News: US forces drawdown a full-time job for South District’s real estate team
Story by Dave Melancon
KANDAHAR AIRFIELD, Afghanistan — When it comes time for U.S. forces to transfer land back to the Government of Islamic Republic of Afghanistan or return private leased property back to the Afghan people, the U.S. Army Corps of Engineers Afghanistan Engineer District-South has a team of experts who can ease the process.
With the ongoing drawdown of U.S. Forces, the South District’s Real Estate office assists regional and U.S. combat area commanders meet land requirements to either close out or turn over a site to the Afghan National Army or Police, said Terry Rupe, division chief, of the Memphis District.
"Our office helps the battle space owner to ensure that all necessary documentation, including a real estate base closure and transfer request form, is complete,” he said, adding that the document provides important information pertaining to the site ownership, its location, and closure or transfer date.
“We are very busy now because of the drawdown initiative. U.S. forces acquired a lot of land during the surge and now we are returning it back to the private landowners or to the Afghan government,” said realty specialist Sarah Kang, of Winchester, Va.
“The real estate office has just completed working through a huge backlog of transfers and closures dating back to when the surge recovery started, Rupe Said. “We currently have closed out the real estate files for over 200 bases to date.”
Rupe said at this time there more than 500 bases identified for closure or transfer in the southern district.
“We work with regional military commanders, U.S. Forces Afghanistan, International Security Assistance Force and the Afghan government,” Rupe said. “In order to keep up with the surge recovery mission, our office regularly attends the regional commands’ base transfer and closure working group meetings. This helps us monitor and track each site that has been nominated to transfer or for closure.”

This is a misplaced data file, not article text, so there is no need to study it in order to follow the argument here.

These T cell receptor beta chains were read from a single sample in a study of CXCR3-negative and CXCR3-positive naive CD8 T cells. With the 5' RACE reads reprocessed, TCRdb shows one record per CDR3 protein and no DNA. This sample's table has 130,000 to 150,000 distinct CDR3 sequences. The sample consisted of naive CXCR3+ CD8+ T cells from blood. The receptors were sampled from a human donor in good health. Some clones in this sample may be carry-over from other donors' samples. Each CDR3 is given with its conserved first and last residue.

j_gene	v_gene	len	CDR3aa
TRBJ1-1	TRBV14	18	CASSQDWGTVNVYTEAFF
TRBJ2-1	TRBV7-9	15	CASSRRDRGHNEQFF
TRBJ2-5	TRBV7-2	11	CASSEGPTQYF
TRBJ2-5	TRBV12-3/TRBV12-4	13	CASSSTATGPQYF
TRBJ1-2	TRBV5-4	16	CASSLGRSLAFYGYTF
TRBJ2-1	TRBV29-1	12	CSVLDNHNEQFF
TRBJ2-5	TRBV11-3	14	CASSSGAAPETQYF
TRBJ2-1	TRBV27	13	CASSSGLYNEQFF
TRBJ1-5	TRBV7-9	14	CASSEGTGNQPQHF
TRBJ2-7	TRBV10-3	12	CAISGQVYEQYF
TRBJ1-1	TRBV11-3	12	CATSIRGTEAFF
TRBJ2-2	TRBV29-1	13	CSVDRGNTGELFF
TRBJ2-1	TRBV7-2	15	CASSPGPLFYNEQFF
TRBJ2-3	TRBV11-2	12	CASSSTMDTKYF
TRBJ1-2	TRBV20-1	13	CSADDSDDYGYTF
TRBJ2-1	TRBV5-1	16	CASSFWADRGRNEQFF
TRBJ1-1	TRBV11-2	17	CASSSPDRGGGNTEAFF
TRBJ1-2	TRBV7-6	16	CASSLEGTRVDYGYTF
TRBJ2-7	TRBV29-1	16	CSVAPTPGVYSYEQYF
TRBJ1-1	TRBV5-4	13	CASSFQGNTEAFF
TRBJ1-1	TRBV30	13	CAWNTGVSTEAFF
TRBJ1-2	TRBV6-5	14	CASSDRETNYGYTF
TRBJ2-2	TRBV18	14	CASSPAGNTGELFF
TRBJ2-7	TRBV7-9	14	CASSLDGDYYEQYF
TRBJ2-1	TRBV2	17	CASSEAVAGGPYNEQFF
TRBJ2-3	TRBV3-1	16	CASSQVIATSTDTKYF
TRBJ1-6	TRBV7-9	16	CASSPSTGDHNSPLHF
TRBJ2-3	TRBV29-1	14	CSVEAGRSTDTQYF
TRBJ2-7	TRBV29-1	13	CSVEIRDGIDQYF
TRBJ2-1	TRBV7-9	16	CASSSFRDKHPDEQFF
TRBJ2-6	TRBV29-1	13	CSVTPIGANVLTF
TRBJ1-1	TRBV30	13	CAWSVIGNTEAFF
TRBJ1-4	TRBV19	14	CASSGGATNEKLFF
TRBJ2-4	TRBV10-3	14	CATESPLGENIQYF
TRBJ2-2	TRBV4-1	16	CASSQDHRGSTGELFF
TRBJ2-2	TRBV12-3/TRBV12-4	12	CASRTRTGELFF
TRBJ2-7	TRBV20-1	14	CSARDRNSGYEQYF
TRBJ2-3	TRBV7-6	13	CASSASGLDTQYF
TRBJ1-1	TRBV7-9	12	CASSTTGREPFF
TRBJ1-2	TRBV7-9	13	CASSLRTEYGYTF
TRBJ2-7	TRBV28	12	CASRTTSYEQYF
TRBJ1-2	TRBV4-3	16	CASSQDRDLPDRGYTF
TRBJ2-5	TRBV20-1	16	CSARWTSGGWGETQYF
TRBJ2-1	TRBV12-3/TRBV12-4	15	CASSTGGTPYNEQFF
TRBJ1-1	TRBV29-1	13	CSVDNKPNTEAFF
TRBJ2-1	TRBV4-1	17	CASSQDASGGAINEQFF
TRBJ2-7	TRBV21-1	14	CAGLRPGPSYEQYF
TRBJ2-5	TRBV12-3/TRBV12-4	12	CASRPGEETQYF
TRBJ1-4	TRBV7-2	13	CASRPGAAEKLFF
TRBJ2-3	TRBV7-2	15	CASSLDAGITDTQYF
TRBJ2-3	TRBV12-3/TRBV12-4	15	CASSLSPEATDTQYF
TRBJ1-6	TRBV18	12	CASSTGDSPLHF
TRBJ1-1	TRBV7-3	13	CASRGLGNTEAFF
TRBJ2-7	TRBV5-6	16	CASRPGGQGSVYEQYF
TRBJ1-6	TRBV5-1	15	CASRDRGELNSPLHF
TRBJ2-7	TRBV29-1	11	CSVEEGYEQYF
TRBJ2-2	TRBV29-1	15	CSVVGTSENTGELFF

The local commanders in coordination with local Afghan officials decide which properties to transfer or close, Rupe said. The nominated sites are reviewed by the commander’s staff and submitted to the real estate office for review and to verify if a realty instrument exists on the property.
U.S. forces coordinate with the real estate office so that its staff can provide subject matter expertise on real estate related matters, said senior team member Richard Gonzalez, from Dallas, Texas.
“We also help the regional commands determine ownership on occupied sites so they have as much information as possible to make an informed decision as to whether to closeout or transfer a particular location.”
If there is a realty document in place, our office will “terminate a lease instrument if on private land or end the land use agreement if it is Afghan government property,” he explained.
If the property is privately owned, the office works with the military unit to ensure the Afghan landowner is compensated for the time we occupied their land,” Gonzalez said.
“As a general rule, ISAF Joint Command will not approve the transfer of private property to the Government of the Islamic Republic of Afghanistan unless the Afghan government has purchased or leased the property,” he said.
If there are no real estate instruments, the office will ensure there are no legitimate claims of private ownership on the site and then archive the file for historical purposes.
As U.S. forces continue to draw down, installation transfers and closures are being recorded into a centralized database known as the Base Transition Reporting System.
“The Base Closure and Transfer process is a moving target,” Rupe said. “Requirements are consistently changing as the process continues to develop. Coordination with all the key players is essential to the success of the mission.”